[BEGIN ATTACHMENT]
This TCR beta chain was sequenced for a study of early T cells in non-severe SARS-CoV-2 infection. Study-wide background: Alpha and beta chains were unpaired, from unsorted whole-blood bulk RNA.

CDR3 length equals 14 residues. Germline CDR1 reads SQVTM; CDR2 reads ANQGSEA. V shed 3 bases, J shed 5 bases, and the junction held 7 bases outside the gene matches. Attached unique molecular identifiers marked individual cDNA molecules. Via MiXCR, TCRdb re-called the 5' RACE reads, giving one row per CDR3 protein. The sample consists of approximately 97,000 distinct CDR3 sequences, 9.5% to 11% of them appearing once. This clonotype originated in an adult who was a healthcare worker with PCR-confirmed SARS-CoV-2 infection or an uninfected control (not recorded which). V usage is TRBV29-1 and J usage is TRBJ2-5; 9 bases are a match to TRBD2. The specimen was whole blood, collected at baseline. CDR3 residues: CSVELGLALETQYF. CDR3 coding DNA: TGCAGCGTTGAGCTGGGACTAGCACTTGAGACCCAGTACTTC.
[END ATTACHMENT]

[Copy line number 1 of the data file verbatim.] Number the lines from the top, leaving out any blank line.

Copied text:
This TCR beta chain was sequenced for a study of early T cells in non-severe SARS-CoV-2 infection. Study-wide background: Alpha and beta chains were unpaired, from unsorted whole-blood bulk RNA.